Can We Create Strategic Lockdowns?

By Chuck Dinerstein, MD, MBA — Nov 20, 2020
There's no doubt that COVID-19 infections are spiking. State and local governments are introducing a range of lockdown strategies. Super spread is real, but it varies from place to place. So how do we decide where to draw the line? Are our leaders making this up as they go? A new paper may help science lead the way.
The Spanish Steps in Rome Image courtesy of Bradiporap on Pixabay

Lockdowns are nothing more than widespread, complete social distancing. The science here is clear that eliminating direct contacts significantly reduces disease transmission. But wholesale lockdowns based on geography, either citywide or by zip codes, result in a great deal of "collateral" damage to businesses who employ tight regulation and subsequently have lower transmission. Perhaps if we knew where people went and how long they spent, we might get a more nuanced understanding. That was the goal of this study reported in Nature.

The study combined two datasets. The first was census block groups (CBG), which provides location and income data at a very small, granular level, usually 3000 individuals. In contrast, zip code data involves a greater area and double the population. So, CBG is better, not best, in removing some variation. The second was mobile phone data, that voluntary track and trace system we have all signed onto. The researchers were able to consider 98 million users in 10 large cities throughout March to May 2020. They identified where they went, what they termed points of interest (POI), and those sites could be further identified as to the type of business and their relative square footage. As an aside to the privacy concerned, that is a lot of information to have at one's fingertips.

They overlaid a SEIR infection model onto those census blocks, seeding the model with a uniform number of exposed individuals. The results of the model compared well to the observed data in each of those cities. That said, it is a model, and the relationships uncovered are more critical than the actual numbers.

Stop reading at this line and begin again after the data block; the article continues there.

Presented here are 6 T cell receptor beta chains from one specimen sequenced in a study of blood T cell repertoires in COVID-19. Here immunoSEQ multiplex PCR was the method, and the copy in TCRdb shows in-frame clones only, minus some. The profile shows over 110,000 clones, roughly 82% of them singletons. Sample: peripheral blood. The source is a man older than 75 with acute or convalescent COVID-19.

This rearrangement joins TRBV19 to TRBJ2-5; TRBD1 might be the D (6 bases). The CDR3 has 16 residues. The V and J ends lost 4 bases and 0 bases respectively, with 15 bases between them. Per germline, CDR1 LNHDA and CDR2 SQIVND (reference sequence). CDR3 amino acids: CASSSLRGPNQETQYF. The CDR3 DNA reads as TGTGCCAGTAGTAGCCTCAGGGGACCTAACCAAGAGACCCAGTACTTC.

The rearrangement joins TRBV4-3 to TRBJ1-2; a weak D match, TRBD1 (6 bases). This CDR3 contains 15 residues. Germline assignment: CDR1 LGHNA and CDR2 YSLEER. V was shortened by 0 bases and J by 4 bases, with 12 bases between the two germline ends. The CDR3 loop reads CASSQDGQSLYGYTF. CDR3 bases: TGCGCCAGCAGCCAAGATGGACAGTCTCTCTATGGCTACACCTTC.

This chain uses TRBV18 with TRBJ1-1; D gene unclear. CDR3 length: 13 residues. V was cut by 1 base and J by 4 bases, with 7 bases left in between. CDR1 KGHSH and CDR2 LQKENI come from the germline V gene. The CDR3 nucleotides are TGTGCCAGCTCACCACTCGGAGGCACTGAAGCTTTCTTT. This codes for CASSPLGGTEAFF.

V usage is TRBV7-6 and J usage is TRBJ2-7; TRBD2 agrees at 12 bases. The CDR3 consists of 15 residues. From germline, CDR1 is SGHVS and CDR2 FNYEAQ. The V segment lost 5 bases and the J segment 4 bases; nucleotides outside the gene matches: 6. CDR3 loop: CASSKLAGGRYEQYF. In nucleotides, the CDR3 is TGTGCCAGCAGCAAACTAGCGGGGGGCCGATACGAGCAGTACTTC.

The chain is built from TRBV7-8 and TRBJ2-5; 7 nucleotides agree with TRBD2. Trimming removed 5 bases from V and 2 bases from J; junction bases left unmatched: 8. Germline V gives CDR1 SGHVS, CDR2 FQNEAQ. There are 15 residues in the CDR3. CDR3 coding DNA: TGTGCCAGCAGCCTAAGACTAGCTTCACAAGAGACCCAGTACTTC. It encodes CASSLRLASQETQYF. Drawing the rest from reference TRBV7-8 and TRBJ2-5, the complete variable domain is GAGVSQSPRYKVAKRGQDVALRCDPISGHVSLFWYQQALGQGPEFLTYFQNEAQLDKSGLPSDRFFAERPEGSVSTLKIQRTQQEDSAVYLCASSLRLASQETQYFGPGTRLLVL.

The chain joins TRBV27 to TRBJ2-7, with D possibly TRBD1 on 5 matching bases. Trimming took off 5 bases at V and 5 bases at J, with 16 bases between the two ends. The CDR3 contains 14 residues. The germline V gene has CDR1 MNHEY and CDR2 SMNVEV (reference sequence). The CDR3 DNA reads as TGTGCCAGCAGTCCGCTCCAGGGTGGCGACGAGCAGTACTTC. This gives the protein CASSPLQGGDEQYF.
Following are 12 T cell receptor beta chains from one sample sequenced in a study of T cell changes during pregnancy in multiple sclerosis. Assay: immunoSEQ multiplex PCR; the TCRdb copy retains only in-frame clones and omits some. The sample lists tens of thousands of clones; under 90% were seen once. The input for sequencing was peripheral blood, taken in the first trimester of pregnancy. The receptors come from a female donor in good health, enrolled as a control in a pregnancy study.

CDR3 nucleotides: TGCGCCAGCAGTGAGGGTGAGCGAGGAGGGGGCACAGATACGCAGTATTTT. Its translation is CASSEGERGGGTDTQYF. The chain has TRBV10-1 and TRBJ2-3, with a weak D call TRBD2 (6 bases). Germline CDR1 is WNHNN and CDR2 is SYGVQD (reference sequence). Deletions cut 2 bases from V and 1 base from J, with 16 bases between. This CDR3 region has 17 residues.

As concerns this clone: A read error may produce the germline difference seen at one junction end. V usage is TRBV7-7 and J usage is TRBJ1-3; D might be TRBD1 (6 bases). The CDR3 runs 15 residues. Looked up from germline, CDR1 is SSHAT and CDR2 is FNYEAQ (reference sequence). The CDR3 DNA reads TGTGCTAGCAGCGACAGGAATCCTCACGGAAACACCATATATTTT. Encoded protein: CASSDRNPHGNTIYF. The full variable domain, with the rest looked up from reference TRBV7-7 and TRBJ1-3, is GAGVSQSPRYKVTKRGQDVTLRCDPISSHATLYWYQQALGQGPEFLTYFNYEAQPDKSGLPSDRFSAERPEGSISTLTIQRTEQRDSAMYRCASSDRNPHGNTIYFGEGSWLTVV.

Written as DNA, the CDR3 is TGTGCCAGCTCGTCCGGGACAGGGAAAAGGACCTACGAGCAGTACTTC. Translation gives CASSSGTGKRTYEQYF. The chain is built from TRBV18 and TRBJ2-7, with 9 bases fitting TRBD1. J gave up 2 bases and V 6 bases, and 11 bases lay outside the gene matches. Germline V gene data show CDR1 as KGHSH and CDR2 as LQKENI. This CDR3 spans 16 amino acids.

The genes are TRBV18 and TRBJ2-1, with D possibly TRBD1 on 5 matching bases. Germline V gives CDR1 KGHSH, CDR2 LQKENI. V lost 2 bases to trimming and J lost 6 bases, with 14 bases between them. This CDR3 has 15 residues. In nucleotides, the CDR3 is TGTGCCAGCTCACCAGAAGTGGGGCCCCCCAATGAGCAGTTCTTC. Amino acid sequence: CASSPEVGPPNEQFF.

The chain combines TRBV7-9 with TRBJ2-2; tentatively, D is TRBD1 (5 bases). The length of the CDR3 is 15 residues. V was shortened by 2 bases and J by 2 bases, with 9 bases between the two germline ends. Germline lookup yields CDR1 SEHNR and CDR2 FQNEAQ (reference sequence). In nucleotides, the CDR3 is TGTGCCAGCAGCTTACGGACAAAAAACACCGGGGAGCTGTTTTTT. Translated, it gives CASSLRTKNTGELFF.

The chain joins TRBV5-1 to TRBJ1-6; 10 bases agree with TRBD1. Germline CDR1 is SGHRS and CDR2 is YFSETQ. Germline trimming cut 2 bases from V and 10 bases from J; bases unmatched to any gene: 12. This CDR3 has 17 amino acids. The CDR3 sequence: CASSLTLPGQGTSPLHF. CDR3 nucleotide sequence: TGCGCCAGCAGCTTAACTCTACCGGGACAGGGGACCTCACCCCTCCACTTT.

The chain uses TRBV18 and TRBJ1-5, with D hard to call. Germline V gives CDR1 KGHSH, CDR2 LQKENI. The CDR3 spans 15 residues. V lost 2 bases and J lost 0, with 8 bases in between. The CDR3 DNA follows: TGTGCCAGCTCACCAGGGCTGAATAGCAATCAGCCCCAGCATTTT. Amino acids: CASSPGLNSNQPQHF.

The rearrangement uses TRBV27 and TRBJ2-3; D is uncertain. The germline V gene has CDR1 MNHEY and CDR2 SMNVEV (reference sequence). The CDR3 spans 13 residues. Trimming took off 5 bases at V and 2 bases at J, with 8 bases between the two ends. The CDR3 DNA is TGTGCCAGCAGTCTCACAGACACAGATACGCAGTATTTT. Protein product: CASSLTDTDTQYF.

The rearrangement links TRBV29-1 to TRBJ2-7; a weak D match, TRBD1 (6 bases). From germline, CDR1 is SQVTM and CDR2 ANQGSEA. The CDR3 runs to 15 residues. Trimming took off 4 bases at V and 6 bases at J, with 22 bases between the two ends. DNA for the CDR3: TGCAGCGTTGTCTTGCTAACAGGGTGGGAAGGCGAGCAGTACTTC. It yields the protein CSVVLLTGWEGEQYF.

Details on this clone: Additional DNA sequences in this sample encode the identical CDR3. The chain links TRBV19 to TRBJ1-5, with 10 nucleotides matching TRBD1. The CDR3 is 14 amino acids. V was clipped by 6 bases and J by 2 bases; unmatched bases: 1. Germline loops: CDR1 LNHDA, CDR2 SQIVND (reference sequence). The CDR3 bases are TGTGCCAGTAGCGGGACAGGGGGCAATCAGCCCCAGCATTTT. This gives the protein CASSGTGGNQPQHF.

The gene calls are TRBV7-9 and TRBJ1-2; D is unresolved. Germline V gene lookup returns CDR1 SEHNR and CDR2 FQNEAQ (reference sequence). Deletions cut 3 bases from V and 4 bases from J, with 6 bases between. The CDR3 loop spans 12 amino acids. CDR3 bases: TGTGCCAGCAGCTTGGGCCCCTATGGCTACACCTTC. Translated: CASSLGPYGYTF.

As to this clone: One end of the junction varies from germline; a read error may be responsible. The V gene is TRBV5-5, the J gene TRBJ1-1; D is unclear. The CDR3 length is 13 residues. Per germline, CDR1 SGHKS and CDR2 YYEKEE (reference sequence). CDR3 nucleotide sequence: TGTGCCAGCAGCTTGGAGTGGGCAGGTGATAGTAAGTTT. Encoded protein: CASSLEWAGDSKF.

• There were significant mobility reductions across all the cities.
  • Earlier and greater mobility reductions reduced infections. For those requiring a political lens, closing travel to China was good; closing travel to Europe would have been better.

"if the mobility reduction in the Chicago metro area had been only one quarter as large, predicted infections would have increased by 3.3×, compared to a 1.5× increase had people begun reducing their mobility one full week later."

  • Point of Interest (POI) destinations followed the Pareto Principle, where only a small number of venues accounted for most cases. Of course, the mix varied over time, as lesser transmitters replaced some super spreading closed businesses. But specific categories of businesses were the most problematic. The super-spreaders were those with the highest number of visitors per square foot and more extended stays – in essence, more and more prolonged direct contact. Restaurants led the way, along with fitness centers, cafes, hotels, and religious organizations.
  • Targeted closure of high-transmission POI resulted in both reduced visits and infections. But here is the interesting finding, those changes were not linear, 1:1. Reduction in capacity to 20% yielded 80% fewer infections, and only 42% fewer visits. Reduced capacity decreases what we might term throughput; fewer people are there for shorter time periods. The other means of throughput reduction is to decrease hours – a reason for introducing curfews. [1]